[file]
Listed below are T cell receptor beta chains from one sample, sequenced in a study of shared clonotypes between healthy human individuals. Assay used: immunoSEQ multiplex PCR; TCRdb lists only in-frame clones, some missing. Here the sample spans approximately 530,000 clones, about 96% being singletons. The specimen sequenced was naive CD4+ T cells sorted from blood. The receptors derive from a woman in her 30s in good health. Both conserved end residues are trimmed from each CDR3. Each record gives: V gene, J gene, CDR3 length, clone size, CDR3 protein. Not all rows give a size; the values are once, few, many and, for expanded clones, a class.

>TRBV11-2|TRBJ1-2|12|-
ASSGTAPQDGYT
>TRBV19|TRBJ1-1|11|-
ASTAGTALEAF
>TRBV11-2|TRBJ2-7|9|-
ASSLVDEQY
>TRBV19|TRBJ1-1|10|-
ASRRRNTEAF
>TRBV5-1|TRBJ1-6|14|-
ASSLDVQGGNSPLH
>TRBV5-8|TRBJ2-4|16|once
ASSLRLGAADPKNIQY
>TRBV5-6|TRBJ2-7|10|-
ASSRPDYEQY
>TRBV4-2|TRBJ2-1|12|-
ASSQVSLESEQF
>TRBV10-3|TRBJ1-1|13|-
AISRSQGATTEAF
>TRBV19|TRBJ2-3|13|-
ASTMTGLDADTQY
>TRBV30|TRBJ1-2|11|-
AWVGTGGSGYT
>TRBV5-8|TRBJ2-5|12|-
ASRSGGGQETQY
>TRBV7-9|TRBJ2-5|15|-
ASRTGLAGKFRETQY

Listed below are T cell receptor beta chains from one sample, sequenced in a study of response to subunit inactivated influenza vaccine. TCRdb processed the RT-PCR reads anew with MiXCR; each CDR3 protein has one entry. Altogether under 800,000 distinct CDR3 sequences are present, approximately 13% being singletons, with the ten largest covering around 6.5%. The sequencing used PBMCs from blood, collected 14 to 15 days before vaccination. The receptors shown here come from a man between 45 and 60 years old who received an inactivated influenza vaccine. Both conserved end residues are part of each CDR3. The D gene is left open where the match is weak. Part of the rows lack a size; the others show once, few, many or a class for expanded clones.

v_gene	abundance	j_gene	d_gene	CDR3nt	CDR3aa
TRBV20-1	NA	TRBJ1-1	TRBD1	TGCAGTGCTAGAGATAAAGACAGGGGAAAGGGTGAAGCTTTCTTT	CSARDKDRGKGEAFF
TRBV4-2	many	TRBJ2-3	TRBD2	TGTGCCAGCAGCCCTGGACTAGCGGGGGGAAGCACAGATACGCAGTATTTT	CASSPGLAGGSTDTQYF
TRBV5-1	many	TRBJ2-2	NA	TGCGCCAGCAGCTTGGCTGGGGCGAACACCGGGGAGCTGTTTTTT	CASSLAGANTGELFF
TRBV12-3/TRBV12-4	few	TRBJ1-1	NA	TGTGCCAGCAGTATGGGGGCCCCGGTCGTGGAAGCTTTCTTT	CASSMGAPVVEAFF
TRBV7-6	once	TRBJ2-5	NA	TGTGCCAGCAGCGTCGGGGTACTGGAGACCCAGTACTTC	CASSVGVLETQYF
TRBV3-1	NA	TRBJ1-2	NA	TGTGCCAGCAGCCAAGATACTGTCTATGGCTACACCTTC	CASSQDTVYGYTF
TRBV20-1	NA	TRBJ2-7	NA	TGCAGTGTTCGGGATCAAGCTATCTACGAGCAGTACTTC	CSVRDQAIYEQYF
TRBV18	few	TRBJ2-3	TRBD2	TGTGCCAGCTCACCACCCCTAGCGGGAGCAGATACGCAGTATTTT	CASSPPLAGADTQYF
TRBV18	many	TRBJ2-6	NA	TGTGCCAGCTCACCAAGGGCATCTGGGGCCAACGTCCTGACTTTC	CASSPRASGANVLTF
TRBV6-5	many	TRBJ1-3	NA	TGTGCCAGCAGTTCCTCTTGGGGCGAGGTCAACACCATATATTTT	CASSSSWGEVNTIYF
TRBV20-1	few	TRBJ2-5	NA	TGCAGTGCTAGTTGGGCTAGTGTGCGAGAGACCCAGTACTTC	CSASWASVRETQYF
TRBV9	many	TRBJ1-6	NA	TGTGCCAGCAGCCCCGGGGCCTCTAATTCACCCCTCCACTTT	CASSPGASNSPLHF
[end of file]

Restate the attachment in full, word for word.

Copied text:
Listed below are T cell receptor beta chains from one sample, sequenced in a study of shared clonotypes between healthy human individuals. Assay used: immunoSEQ multiplex PCR; TCRdb lists only in-frame clones, some missing. Here the sample spans approximately 530,000 clones, about 96% being singletons. The specimen sequenced was naive CD4+ T cells sorted from blood. The receptors derive from a woman in her 30s in good health. Both conserved end residues are trimmed from each CDR3. Each record gives: V gene, J gene, CDR3 length, clone size, CDR3 protein. Not all rows give a size; the values are once, few, many and, for expanded clones, a class.

>TRBV11-2|TRBJ1-2|12|-
ASSGTAPQDGYT
>TRBV19|TRBJ1-1|11|-
ASTAGTALEAF
>TRBV11-2|TRBJ2-7|9|-
ASSLVDEQY
>TRBV19|TRBJ1-1|10|-
ASRRRNTEAF
>TRBV5-1|TRBJ1-6|14|-
ASSLDVQGGNSPLH
>TRBV5-8|TRBJ2-4|16|once
ASSLRLGAADPKNIQY
>TRBV5-6|TRBJ2-7|10|-
ASSRPDYEQY
>TRBV4-2|TRBJ2-1|12|-
ASSQVSLESEQF
>TRBV10-3|TRBJ1-1|13|-
AISRSQGATTEAF
>TRBV19|TRBJ2-3|13|-
ASTMTGLDADTQY
>TRBV30|TRBJ1-2|11|-
AWVGTGGSGYT
>TRBV5-8|TRBJ2-5|12|-
ASRSGGGQETQY
>TRBV7-9|TRBJ2-5|15|-
ASRTGLAGKFRETQY

Listed below are T cell receptor beta chains from one sample, sequenced in a study of response to subunit inactivated influenza vaccine. TCRdb processed the RT-PCR reads anew with MiXCR; each CDR3 protein has one entry. Altogether under 800,000 distinct CDR3 sequences are present, approximately 13% being singletons, with the ten largest covering around 6.5%. The sequencing used PBMCs from blood, collected 14 to 15 days before vaccination. The receptors shown here come from a man between 45 and 60 years old who received an inactivated influenza vaccine. Both conserved end residues are part of each CDR3. The D gene is left open where the match is weak. Part of the rows lack a size; the others show once, few, many or a class for expanded clones.

v_gene	abundance	j_gene	d_gene	CDR3nt	CDR3aa
TRBV20-1	NA	TRBJ1-1	TRBD1	TGCAGTGCTAGAGATAAAGACAGGGGAAAGGGTGAAGCTTTCTTT	CSARDKDRGKGEAFF
TRBV4-2	many	TRBJ2-3	TRBD2	TGTGCCAGCAGCCCTGGACTAGCGGGGGGAAGCACAGATACGCAGTATTTT	CASSPGLAGGSTDTQYF
TRBV5-1	many	TRBJ2-2	NA	TGCGCCAGCAGCTTGGCTGGGGCGAACACCGGGGAGCTGTTTTTT	CASSLAGANTGELFF
TRBV12-3/TRBV12-4	few	TRBJ1-1	NA	TGTGCCAGCAGTATGGGGGCCCCGGTCGTGGAAGCTTTCTTT	CASSMGAPVVEAFF
TRBV7-6	once	TRBJ2-5	NA	TGTGCCAGCAGCGTCGGGGTACTGGAGACCCAGTACTTC	CASSVGVLETQYF
TRBV3-1	NA	TRBJ1-2	NA	TGTGCCAGCAGCCAAGATACTGTCTATGGCTACACCTTC	CASSQDTVYGYTF
TRBV20-1	NA	TRBJ2-7	NA	TGCAGTGTTCGGGATCAAGCTATCTACGAGCAGTACTTC	CSVRDQAIYEQYF
TRBV18	few	TRBJ2-3	TRBD2	TGTGCCAGCTCACCACCCCTAGCGGGAGCAGATACGCAGTATTTT	CASSPPLAGADTQYF
TRBV18	many	TRBJ2-6	NA	TGTGCCAGCTCACCAAGGGCATCTGGGGCCAACGTCCTGACTTTC	CASSPRASGANVLTF
TRBV6-5	many	TRBJ1-3	NA	TGTGCCAGCAGTTCCTCTTGGGGCGAGGTCAACACCATATATTTT	CASSSSWGEVNTIYF
TRBV20-1	few	TRBJ2-5	NA	TGCAGTGCTAGTTGGGCTAGTGTGCGAGAGACCCAGTACTTC	CSASWASVRETQYF
TRBV9	many	TRBJ1-6	NA	TGTGCCAGCAGCCCCGGGGCCTCTAATTCACCCCTCCACTTT	CASSPGASNSPLHF